Also referred to as self-winding, watches with automatic movements utilize kinetic energy, the swinging of your arm, to provide energy to an oscillating rotor to keep the watch ticking. They're considered more satisfying to watch collectors (horologists) because of the engineering artistry that goes into the hundreds of parts that make up the movement. If you do not wear an automatic watch consistently (for about 8 to 12 hours a day), you can keep the watch powered with a watch winder (a great gift for collectors).
- Product Dimensions: 5.9 x 5.9 x 5.9 inches
- Shipping Weight: 1.1 pounds (View shipping rates and policies)
- ASIN: B00AH3DCAA
- Item model number: INVICTA-9937
- Date first available at Amazon.com: July 29, 2004
- Domestic Shipping: Item can be shipped within U.S.
- International Shipping: This item can be shipped to select countries outside of the U.S. Learn More
- Average Customer Review:
|Brand, Seller, or Collection Name||Invicta|
|Dial window material type||Flame Fusion|
|Case material||Stainless Steel|
|Case diameter||40 millimeters|
|Case Thickness||12 millimeters|
|Band Material||Stainless Steel|
|Band width||20 millimeters|
|Bezel material||Stainless Steel|
|Special features||Luminous, Water Resistant|
|Item weight||5.60 Ounces|
|Water resistant depth||660 Feet|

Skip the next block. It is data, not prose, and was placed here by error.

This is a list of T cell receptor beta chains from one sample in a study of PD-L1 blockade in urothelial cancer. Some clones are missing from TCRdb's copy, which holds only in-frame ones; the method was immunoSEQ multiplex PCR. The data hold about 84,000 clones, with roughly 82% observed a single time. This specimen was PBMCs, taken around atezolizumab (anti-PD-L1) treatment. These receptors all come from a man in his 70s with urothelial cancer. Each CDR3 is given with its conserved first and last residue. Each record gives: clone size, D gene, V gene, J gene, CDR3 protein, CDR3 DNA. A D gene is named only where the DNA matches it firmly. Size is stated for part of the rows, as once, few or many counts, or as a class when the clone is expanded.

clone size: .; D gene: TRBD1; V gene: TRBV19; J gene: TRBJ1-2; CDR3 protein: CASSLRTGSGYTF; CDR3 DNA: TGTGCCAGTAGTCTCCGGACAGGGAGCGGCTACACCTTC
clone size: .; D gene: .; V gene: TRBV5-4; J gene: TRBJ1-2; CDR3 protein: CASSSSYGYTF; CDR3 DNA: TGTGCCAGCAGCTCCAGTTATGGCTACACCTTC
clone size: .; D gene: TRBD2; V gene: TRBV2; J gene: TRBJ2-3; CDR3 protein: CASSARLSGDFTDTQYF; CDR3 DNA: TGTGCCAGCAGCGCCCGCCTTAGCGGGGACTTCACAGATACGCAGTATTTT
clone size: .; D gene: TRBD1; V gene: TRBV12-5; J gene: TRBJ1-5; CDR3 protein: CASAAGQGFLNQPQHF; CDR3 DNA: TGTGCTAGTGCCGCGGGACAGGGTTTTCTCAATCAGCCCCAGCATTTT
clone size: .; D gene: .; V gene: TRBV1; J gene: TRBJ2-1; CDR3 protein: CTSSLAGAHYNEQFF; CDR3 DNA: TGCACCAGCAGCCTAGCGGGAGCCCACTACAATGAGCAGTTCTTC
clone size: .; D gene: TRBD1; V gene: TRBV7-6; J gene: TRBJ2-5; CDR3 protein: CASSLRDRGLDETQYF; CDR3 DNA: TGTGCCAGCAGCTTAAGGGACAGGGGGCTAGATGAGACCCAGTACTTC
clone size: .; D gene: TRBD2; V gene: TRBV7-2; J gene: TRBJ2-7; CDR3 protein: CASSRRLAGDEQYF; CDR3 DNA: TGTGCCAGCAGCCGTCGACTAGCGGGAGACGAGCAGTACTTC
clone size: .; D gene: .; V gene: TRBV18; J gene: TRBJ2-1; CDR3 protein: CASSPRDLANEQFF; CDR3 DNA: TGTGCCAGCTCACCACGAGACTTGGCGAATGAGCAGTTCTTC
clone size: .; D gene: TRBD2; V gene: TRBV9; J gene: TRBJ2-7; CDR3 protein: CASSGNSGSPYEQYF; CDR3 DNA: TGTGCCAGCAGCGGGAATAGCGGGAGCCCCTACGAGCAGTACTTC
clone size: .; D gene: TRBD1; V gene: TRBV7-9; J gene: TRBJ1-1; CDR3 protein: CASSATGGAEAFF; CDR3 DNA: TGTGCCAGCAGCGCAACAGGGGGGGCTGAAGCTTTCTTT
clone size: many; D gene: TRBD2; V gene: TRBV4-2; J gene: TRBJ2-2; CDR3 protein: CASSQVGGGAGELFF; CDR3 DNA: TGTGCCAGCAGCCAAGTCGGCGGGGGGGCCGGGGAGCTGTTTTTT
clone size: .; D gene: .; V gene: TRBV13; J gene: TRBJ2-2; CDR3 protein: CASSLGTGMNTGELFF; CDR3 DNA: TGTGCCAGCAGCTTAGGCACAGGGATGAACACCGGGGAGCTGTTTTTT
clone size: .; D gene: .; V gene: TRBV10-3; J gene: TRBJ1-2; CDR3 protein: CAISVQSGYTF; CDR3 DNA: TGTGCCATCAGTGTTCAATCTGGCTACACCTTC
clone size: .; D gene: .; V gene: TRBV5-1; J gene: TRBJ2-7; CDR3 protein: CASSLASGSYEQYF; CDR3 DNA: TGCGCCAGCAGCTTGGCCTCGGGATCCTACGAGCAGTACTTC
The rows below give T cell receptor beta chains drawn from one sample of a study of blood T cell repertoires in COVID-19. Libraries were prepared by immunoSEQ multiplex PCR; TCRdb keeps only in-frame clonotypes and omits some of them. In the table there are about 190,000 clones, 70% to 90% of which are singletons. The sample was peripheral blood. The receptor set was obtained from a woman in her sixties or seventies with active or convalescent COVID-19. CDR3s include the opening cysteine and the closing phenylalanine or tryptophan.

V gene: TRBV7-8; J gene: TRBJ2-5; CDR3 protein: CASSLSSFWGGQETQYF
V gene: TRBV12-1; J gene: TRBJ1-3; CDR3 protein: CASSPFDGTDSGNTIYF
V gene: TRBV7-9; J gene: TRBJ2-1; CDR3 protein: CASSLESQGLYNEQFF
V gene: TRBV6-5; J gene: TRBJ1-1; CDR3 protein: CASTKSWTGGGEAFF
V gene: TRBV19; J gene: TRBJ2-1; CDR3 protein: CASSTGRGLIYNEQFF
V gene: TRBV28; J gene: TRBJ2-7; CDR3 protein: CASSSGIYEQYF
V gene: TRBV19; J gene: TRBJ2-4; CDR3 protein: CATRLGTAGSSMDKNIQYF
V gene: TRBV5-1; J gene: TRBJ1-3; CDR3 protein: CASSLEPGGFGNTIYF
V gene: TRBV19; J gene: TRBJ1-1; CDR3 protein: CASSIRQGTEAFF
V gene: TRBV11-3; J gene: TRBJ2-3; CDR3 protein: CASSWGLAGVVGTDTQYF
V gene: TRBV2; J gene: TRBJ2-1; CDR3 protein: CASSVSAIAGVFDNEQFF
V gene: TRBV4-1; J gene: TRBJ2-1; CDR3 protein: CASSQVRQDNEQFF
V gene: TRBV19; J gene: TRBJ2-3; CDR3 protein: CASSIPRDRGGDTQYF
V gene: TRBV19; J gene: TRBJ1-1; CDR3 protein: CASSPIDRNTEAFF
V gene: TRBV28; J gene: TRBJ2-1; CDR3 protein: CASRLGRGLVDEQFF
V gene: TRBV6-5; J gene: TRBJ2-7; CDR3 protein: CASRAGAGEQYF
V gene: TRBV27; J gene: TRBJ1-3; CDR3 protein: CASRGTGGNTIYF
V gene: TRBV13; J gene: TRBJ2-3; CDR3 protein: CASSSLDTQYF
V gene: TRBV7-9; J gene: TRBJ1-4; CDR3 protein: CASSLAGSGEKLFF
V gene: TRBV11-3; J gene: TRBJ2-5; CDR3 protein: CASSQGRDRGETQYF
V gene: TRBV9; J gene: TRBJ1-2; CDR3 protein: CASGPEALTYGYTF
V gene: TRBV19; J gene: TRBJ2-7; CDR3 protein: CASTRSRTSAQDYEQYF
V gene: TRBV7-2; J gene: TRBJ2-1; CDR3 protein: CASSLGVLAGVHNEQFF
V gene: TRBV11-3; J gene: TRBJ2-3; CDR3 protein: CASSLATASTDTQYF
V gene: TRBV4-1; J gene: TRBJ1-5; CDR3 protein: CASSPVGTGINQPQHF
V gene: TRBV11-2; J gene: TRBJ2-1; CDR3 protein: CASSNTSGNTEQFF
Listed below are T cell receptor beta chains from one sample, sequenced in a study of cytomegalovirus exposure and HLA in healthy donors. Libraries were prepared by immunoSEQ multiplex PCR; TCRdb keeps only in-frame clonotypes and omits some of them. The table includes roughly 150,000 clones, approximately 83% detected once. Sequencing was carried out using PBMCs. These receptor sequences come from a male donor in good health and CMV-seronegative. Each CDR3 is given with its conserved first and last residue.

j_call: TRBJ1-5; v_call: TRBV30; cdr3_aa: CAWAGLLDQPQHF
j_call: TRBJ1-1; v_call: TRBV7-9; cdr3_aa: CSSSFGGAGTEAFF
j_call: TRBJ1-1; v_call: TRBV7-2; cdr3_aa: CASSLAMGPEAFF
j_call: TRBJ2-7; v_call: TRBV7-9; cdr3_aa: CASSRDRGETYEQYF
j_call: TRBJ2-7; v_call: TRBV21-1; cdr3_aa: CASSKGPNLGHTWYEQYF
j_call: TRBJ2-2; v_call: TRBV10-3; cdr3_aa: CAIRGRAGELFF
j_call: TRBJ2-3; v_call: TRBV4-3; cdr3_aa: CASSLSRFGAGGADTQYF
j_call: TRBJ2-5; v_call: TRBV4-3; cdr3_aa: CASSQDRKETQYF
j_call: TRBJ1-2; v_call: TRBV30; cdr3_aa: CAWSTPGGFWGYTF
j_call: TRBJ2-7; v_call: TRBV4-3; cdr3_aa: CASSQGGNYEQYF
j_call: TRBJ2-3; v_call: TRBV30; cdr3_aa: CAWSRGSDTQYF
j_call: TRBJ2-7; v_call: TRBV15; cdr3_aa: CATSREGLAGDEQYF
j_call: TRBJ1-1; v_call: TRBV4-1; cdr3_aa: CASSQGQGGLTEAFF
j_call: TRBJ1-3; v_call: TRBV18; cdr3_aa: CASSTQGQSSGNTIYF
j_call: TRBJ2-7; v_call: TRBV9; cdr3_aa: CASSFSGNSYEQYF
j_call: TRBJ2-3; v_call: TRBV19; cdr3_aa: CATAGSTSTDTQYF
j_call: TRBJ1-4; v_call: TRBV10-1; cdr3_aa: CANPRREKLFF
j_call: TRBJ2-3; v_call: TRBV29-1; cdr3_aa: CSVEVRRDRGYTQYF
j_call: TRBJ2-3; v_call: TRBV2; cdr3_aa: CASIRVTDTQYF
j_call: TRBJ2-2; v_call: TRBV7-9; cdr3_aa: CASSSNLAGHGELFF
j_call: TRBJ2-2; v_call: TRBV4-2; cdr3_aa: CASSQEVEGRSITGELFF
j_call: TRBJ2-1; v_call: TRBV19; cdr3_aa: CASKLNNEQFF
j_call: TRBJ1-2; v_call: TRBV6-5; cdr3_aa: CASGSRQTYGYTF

Top customer reviews
Pros: nice sweep on the movement, sapphire crystal, great band, quality bezel (aligned w/ good ratcheting), screw-down crown, price
Cons: no ceramic bezel insert, mediocre lume, personally don't like "Invicta" etched on the left side of the case
There are also several clever hidden designs that are quite interesting and make this watch unique: for example when the second hand node moves beneath the cyclops it perfectly completes the circle of nodes around the dial, to especially cool effect in the dark. Also, when the hour hand is at 12 o'clock the point completely / perfectly fills the pointed top of the Invicta insignia, also made cooler when glowing.
In regards to size, I have worn a 42 mm automatic Bulova for the last couple of years, and I must say the 9937 at 40mm is the perfect size for me.
I don't miss the heavier 42mm. Overall I think this may be the best Sub under 1k.
What I can say is that they make some very nice watches for the price - and this Swiss-auto Pro Diver is no exception.
I would prefer a (synthetic) sapphire crystal. That would be much better than the "Flame Fusion". Practically speaking, you can't scratch a sapphire crystal - you can scratch (or pit) a Flame Fusion crystal, though it is reasonably hard.
Would also be nice if the band included a diver's-extension, but certainly not necessary.
Amazingly the Sellita SW200 movement is running at +/- 0 seconds per day! (with no regulation)
NOTE: This is RARE and should not be expected, but nice to know that the Sellita movements can perform this well. I have another Invicta with an SW200 movement that is also very consistent. The only other watch that I have had run +/- 0 was a COSC certified chronometer (again - that is RARE even for COSC certified chronimeters).
August 7, 2013. After numerous emails back and forth, I was able to resolve the registration issue because of an employee by the name of Celeste Medina. She was extremely helpful and fixed the problem. By the way, the watch works extremely well and I have to admit that at this point I am satisfied. What will happen if I have an acutal warranty issue may be something else.